YUCCA VALLEY — Not everything you place carefully into your recycle bin is guaranteed not to land in a landfill these days, as businesses grapple with the changing world of recycling.
Major problems facing the recycling industry have begun locals, town staff members said this month. Most recently, two recycling businesses in the Morongo Basin have closed.
China and other countries now refuse to accept the bulk of the recycled items America had been sending overseas, according to Jessica Rice, a management analyst with the town of Yucca Valley.
Rice gave a report on recycling at the Oct. 15 Town Council meeting.
“These countries were basically left with our trash,” Rice said.
With other countries refusing our recycling, some recycle haulers are putting recycled goods into public landfills, Rice said.
Not everything placed in recycling can be recycled, she cautioned.
“Some of it is winding up in a landfill,” Rice said.
To compound the problem, the worldwide recycling industry has been severely impacted due to China’s bans on accepting trash, resulting in a declining commodities market and subsequent closure of recycling centers, Rice explained.
In August, rePlanet closed the doors of its 284 California recycling locations, saying cuts in state subsidies, reduced prices for aluminum and plastic and rising operating costs were the main reasons for shutting its doors.
Statewide, California lost a net 940 of its recycling from 2015 to 2018.
But redemption centers are crucial to implementation of a 1986 state law, informally known as the California Bottle Bill. Under the law, the state pays subsidies to redemption centers to make the recycling business profitable.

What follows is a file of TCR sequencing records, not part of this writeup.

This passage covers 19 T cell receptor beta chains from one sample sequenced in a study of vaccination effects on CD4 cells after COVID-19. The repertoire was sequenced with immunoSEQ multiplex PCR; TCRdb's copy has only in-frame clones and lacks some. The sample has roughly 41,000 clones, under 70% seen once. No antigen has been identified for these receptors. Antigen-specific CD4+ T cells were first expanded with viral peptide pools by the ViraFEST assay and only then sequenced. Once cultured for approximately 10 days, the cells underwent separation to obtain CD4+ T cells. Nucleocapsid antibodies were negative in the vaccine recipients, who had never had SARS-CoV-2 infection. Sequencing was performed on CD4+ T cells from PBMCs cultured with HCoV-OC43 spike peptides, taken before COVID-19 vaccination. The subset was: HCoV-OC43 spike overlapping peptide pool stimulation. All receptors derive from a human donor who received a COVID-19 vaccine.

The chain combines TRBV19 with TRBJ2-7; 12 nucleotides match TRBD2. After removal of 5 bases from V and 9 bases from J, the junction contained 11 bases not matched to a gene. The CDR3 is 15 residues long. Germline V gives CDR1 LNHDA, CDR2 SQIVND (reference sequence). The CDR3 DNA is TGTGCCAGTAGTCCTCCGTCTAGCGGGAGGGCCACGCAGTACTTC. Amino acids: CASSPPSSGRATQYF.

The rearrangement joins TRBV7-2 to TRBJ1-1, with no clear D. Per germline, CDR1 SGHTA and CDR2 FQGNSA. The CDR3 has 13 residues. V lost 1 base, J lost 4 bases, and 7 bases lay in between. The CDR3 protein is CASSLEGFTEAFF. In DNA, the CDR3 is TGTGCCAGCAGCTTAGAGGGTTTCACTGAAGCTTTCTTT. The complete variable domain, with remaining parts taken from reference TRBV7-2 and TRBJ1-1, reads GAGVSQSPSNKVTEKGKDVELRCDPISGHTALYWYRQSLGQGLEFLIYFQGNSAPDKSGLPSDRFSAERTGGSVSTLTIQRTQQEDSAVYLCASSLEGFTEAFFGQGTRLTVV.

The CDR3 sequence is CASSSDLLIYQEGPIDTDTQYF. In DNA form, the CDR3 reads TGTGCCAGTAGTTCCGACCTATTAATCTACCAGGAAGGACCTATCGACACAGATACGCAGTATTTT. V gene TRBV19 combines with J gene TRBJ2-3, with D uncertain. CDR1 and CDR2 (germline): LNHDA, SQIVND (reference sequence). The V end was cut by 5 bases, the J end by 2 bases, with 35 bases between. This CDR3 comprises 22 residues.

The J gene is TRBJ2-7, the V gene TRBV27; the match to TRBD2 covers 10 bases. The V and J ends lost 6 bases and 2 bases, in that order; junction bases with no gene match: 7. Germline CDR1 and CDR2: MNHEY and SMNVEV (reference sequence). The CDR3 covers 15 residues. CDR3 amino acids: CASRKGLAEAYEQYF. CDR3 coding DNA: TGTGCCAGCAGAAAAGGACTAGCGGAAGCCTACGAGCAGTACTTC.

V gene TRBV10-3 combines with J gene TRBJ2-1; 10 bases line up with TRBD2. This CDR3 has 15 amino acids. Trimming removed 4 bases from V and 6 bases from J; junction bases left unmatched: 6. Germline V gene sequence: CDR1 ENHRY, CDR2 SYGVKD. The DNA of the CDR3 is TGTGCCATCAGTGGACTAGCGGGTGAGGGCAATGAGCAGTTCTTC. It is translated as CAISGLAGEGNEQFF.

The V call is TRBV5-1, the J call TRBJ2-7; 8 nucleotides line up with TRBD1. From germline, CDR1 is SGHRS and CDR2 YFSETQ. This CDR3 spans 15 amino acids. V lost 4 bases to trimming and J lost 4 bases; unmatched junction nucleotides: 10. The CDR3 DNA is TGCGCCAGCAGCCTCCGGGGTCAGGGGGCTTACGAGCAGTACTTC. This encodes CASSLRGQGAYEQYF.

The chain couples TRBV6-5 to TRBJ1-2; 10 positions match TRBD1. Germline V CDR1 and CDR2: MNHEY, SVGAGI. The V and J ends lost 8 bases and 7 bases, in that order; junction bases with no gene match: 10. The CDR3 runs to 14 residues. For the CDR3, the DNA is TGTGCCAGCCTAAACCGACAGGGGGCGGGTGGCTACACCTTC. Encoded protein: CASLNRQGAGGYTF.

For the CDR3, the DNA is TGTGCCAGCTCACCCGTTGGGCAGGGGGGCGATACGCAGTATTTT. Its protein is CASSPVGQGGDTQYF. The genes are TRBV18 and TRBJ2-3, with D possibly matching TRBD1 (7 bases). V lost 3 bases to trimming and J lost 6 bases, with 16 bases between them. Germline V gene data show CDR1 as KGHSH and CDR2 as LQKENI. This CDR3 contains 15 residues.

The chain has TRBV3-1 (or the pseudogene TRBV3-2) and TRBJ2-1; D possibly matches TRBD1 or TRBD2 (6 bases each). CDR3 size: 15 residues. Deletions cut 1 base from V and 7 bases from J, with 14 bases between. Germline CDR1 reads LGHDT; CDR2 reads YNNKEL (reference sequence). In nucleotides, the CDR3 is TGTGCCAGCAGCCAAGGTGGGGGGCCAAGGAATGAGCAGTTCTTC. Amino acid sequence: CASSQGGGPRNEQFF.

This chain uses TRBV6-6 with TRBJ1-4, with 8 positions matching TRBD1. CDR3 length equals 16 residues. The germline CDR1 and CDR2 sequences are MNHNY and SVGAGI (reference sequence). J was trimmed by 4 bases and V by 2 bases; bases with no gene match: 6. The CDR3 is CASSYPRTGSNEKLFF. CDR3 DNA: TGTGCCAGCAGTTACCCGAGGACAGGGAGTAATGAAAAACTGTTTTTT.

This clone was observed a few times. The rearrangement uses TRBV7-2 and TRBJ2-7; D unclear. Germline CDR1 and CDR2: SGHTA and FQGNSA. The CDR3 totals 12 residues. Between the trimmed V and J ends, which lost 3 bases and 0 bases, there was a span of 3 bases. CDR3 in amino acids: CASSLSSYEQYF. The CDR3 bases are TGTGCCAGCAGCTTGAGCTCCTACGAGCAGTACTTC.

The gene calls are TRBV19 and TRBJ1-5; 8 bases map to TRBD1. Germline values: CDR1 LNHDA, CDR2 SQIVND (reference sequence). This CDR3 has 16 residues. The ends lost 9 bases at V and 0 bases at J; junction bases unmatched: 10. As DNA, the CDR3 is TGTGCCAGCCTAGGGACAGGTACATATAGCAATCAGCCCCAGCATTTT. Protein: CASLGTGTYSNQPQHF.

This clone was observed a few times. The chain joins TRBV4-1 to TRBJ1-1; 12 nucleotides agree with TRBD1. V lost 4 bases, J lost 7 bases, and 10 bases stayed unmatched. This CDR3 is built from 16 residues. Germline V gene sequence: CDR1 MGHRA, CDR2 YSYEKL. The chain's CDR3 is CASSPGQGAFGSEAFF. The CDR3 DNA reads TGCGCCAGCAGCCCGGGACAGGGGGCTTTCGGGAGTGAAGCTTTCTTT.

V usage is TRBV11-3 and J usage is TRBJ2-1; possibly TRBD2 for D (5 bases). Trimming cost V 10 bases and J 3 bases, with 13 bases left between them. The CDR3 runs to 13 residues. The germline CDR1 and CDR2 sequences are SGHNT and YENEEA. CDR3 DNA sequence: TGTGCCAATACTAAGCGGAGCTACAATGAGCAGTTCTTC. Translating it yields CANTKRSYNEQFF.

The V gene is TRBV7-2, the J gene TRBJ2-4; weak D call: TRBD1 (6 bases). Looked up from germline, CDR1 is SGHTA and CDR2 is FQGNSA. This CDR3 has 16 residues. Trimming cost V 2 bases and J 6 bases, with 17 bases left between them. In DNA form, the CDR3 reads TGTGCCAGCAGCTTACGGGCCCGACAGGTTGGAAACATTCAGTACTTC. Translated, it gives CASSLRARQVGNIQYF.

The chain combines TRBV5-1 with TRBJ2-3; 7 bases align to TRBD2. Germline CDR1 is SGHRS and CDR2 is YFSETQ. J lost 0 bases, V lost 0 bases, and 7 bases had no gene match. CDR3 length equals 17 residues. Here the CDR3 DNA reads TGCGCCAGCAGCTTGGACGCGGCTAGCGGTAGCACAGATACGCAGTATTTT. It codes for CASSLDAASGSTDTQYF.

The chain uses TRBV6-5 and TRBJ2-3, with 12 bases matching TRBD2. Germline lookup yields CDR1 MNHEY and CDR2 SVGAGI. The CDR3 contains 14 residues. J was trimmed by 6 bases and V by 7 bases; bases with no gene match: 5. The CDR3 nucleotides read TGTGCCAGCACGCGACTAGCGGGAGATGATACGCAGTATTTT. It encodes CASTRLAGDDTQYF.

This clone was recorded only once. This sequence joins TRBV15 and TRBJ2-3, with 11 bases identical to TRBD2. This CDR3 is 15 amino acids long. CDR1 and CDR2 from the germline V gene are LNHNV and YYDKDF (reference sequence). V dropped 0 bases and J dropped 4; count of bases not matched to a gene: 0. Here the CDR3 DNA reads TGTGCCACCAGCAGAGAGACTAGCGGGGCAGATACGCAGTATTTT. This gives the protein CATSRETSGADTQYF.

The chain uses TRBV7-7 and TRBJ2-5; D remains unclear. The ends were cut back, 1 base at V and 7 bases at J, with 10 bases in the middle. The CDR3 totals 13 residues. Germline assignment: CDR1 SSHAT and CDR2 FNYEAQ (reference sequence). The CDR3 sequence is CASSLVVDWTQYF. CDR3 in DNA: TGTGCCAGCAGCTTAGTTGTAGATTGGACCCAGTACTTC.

That money includes payments to cover the cost of containers, including glass and plastic bottles, that are more expensive to process than the raw material is worth.
The payments are calculated using a formula that takes into account national economic data.
When China started refusing to accept many kinds of U.S. recyclables, it contributed to the collapse of recycling markets. The declining price of commodities sent the payment formula dipping into negative territory.
According to CalRecycle, that cut into processing payments just as the recycling industry started to feel the effect of the declining global market.
Many recycling advocates believe California’s redemption program is so broken it drove rePlanet and others out of business.
The state’s recycling agency, CalRecycle, says it has taken action to aid recyclers, but supporters are calling on both the agency and state legislators to do more to prevent a possible system-wide collapse, Rice said in her report.
Since the closure of rePlanet, Morongo Basin residents have two places to recycle their plastic bottles, cans and glass for CRV redemption values:
•Venture Recycling, 7308 Hopi Trail in Yucca Valley.
•CalGreen Recycling Center, at 282 Old Woman Springs Road in Landers.